Is TCS’s new problem the same as Infosys’s old one?
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Infosys Ltd has lagged peers on revenue and profit growth in six of the past seven years. But even when its competitive position rapidly deteriorated, it held on to the pole position for one important metric—cash flow generation.
In the past seven years, cash flow from operations amounted to 23.3% of revenues for Infosys, compared to 19.8% in the case of Tata Consultancy Services Ltd (TCS) and 16.2% for Cognizant Technology Solutions Corp. But, as is well known, Infosys has lagged considerably in terms of shareholder returns during this period. Cash may be king, but it is clearly no emperor. Investors far prefer strong growth accompanied by a reasonable amount of cash generation to exceptional cash generation accompanied by sluggish growth.
Is TCS now falling into the same trap? Its growth rate has fallen considerably and cash flow generation has improved in recent years. It has closed the gap with Infosys considerably in terms of cash generated from operations—19.3% of revenues in FY16 versus 19.6% for Infosys. Besides, it has curtailed capital expenditure. As a result, it has overtaken Infosys in free cash flow generation in the past two years. The amount spent by TCS on capital expenditure and acquisitions accounted for just 12.5% of cash flow from operations in the past two years, compared to 28.7% in the case of Infosys.
Should investors be worried? According to an analyst with a multinational brokerage firm, the company has chosen the organic route to invest for the future, compared to some of its peers who have preferred acquisitions to plug gaps in their portfolio. Analysts at JPMorgan India Pvt. Ltd said in note to clients after attending an 18 March analysts’ meet, “We came away with an enhanced appreciation of TCS’s digital capabilities and conclude that its lack of M&A in digital does not necessarily mean lack of capability—it is strongly building the needed, differentiating digital strengths organically.”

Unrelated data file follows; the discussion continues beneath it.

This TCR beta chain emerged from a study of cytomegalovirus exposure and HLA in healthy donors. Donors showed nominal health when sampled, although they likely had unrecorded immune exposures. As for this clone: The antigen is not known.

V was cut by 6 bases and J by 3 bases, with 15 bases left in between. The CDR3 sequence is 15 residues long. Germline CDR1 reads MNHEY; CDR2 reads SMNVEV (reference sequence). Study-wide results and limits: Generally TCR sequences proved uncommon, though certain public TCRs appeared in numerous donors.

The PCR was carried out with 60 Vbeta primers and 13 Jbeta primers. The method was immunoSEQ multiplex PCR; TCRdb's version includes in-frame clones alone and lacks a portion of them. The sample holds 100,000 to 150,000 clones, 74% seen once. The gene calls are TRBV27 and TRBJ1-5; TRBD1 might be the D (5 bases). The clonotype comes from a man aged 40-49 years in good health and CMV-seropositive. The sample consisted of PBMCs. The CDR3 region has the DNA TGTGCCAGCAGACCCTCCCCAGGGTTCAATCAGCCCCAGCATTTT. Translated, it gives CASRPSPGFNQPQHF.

Another reason cash flow generation has improved in recent years is that the company has reduced its exposure to some emerging markets such as India. Working capital needs are typically higher in these regions, and the lower exposure has meant that overall cash generation has improved. Both of the above points suggest that growth isn’t necessarily being sacrificed. Of course, it remains to be seen if TCS’s plan to grow organically helps it catch up with peers soon.
Thankfully for Infosys’s shareholders, its new leadership has made growth a priority. The company even beat TCS on revenue growth in fiscal year 2015-16. M&A (mergers and acquisitions) activity has picked up, indicating that it is getting bolder with its use of cash. And cash flow from operations fell to below 20% of revenues last year, compared to around 24% in the preceding three years. Perhaps TCS too needs to take a cue and loosen its purse strings to position itself better for growth ahead.
The writer does not own shares in the above-mentioned companies.